What you who are not from the Midwest might not know is that Chicago gives us many seasons, in the same week—in the same day—anytime it wants to.
Saturday, for example, I spent the gloomy morning at the library, watching dark skies send rain onto waving maple trees and brick houses, but by early evening, the sun was bright and high, the air warm, charcoal breezes around us while we walked to dinner. Later still, the breezes turned cold again, when I pulled on my thickest coat to step onto the street and get in my car.
This has happened before, like when the air turned near-balmy in February or when we had our first snow before Halloween; it will happen again.
So when you visit, please bring a coat and t-shirts, sunscreen and an umbrella. We make no guarantees. All you can really be sure of is that we’ll be here, smiling, ready for whatever comes next, with bare trees turned to thick green clusters along the highway, spindly bushes turned to pink and red blossoms in yards, the threat of rain in the eastern horizon.
When you come in June, we will have salad – light and refreshing, cool and crunchy. Where winter is hearty beef stew, summer is salad, even if it’s raining or the air turns cold and there are puddles to our doorway.
This isn’t California—you can’t eat our produce year-round – but this is summer after all, and, some say, it’s smarter to eat for the weather you want than the weather you have.
Sometimes, in fact, when you eat like summer, summer comes.
After I made this salad, a combination of greens and fruit and a homemade vinaigrette, we flipped and flopped from hot to cool, but by Sunday afternoon, it just so happened that the weather was absolutely perfect, and, even with temps predicted to drop below 50 in the evenings, I’ve heard most of this week will be hot and dry, sunshine everywhere.
It’s summer, people. This is salad weather.
This recipe has loads of things that are good for – but taste great as well: fresh greens, chopped toasted walnuts, apples, blueberries, shaved white chocolate. We’ll have it at the kitchen table, with ice water and a fresh loaf of bread, sitting next to the windows.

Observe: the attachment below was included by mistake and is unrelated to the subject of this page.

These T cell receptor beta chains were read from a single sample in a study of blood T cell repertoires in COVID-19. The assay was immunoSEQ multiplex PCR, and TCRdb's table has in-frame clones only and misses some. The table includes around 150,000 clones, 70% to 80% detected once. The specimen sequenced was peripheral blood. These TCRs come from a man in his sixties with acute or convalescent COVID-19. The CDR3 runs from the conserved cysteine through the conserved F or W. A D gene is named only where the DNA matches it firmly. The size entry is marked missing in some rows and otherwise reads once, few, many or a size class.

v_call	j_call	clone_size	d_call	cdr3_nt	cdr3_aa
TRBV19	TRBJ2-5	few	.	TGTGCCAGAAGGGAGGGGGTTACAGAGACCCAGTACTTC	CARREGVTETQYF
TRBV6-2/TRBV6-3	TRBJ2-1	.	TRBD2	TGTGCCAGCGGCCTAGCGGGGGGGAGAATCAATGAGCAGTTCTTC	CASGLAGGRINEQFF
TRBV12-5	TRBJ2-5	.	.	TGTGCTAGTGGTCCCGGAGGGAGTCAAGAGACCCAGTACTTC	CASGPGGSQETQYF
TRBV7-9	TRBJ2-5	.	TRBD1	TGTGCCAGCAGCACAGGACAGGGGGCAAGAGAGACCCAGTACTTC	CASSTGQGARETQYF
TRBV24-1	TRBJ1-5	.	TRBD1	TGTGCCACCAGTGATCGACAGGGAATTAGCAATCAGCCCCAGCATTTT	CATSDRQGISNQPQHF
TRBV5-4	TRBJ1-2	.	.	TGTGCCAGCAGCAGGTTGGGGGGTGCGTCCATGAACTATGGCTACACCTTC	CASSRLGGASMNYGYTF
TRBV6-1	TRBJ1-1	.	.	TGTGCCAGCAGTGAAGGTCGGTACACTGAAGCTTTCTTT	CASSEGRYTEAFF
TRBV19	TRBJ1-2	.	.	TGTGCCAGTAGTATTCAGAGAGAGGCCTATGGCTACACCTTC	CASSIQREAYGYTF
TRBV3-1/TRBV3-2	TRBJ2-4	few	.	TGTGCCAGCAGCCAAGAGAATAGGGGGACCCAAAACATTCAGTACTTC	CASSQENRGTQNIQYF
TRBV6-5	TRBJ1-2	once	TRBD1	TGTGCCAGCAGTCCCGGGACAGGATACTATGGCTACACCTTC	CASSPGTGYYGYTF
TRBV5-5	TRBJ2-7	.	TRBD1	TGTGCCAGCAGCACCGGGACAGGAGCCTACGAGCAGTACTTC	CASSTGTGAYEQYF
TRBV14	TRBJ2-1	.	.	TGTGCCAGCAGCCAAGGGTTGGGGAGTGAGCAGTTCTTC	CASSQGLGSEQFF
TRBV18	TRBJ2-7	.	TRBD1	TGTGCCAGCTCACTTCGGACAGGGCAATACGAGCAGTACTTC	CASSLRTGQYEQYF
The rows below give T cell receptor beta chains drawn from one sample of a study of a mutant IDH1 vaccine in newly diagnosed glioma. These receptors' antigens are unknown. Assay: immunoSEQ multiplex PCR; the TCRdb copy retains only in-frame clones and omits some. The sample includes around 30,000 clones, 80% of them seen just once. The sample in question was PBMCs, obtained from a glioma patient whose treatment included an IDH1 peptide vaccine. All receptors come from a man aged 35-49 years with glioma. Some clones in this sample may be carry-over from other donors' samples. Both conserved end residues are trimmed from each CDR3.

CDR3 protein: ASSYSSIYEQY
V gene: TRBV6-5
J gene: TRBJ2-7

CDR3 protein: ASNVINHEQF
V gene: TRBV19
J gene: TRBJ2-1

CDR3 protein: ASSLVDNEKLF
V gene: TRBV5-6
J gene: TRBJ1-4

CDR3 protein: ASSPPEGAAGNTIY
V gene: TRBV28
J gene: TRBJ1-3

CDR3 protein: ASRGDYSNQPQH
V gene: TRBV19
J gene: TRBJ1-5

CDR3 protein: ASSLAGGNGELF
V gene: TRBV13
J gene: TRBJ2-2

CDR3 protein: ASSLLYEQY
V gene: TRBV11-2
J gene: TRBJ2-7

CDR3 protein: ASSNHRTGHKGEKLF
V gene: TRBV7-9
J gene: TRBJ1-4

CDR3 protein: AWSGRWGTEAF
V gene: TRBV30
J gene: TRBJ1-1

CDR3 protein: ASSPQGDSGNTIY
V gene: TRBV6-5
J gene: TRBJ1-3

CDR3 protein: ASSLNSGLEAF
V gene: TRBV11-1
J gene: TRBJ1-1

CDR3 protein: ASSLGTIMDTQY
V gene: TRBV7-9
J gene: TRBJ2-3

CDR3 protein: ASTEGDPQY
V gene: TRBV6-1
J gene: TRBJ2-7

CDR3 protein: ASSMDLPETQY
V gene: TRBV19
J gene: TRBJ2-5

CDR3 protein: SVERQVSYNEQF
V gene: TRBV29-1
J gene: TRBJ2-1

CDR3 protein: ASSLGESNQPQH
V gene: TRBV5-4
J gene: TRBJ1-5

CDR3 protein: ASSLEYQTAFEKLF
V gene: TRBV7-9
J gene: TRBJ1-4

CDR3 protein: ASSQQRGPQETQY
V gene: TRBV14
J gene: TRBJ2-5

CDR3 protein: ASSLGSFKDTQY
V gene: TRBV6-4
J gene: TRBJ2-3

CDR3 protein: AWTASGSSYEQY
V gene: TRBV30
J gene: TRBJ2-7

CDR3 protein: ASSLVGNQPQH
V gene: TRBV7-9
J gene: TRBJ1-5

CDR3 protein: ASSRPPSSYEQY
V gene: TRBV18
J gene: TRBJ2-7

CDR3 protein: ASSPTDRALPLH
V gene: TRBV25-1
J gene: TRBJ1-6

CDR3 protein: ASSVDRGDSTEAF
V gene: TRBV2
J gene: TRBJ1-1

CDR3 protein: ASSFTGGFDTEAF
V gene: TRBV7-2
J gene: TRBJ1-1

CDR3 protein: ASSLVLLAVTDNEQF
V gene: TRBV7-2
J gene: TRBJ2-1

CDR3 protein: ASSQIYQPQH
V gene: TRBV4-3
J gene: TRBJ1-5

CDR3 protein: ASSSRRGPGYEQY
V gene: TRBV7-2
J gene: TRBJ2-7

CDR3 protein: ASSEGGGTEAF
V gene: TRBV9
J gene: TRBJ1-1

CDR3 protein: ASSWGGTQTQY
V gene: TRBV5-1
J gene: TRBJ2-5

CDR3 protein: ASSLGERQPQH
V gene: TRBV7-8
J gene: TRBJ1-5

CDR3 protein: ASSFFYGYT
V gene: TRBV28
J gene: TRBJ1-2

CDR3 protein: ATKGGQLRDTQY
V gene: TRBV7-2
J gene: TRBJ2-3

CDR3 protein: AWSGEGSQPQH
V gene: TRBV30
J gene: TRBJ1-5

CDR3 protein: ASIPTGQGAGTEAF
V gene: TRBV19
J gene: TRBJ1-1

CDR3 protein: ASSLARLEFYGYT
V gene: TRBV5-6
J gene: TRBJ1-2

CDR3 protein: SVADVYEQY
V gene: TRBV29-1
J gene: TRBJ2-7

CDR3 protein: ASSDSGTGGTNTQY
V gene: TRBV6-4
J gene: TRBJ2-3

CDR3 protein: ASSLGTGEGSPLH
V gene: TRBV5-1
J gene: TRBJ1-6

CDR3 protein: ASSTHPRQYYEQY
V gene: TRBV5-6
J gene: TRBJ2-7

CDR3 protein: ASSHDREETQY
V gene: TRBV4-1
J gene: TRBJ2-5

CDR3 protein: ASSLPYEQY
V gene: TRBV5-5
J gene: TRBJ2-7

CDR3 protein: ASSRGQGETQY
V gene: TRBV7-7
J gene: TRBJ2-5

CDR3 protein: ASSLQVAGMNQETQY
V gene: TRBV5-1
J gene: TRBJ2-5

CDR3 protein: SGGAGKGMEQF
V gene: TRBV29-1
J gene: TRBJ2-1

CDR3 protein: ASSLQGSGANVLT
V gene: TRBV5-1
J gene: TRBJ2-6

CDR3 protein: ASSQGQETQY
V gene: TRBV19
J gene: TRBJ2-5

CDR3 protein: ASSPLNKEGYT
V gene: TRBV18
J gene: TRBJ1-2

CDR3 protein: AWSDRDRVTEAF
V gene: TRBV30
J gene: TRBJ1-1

Afterwards, I can’t say if we’ll go for a walk or watch a movie, sit beneath the stars or stay indoors; but, with good company and a salad like this to eat, does it matter?
What I love about this salad is what I love about Angela’s recipes in general: it’s the kind of thing your friend, the one who’s a great cook, would make for you—simple, tested, full of flavor. By all means, feel free to improvise, but do follow her advice to freeze the blueberries and shave the white chocolate (don’t use chips), as both of those touches are important.
4 cups arugula, or mixed 50/50 with various salad greens
1/2 thinly sliced gala apple
1/2 cup blueberries (freeze for at least 20 minutes)
1/2 cup strawberries, washed peeled, cut in large slices
2 tablespoons toasted finely chopped walnuts for topping
shaved white chocolate, NOT chips (use a premium brand) enough to shave over entire salad
1 tablespoon extra virgin olive oil
3 tablespoons balsamic vinegar
For the dressing, mix 1 to 3 parts vinegar to oil, whisk together and then very gently toss into greens with your hands. If you’re using arugula, use the dressing sparingly, as this type of green does not need a lot of dressing. (You can always drizzle more vinegar over salad once it is assembled if you desire.)
Toss the greens before adding fruit or fruit will get mushy.
Add fruit on top of greens, placing apples in center and surrounding with blueberries and strawberries. Sprinkle toasted walnuts on top of apples. Shave good white chocolate all over the top, and then sprinkle a little sea salt and pepper. Drizzle a few drops of balsamic vinegar over the fruit.
*Arugula wilts faster than any green, so you’ll want to wait to add dressing until just before serving. For this reason, it might be better to mix it with some other greens to have a salad with a bit more body.
About Shanna Mallon
Shanna holds an MA in writing from DePaul University. Her mantra? Restoring order and celebrating beauty through creative content, photography, and food. Shanna's work has been featured in Bon Appetit, The Kitchn, MSN.com, Everyday Health, Better Homes & Gardens, Houzz.com, Food News Journal, Food52, Zeit Magazine, Chew the World, Mom.me, Babble, Delish.com, Parade, Foodista, Entrepreneur and Ragan PR.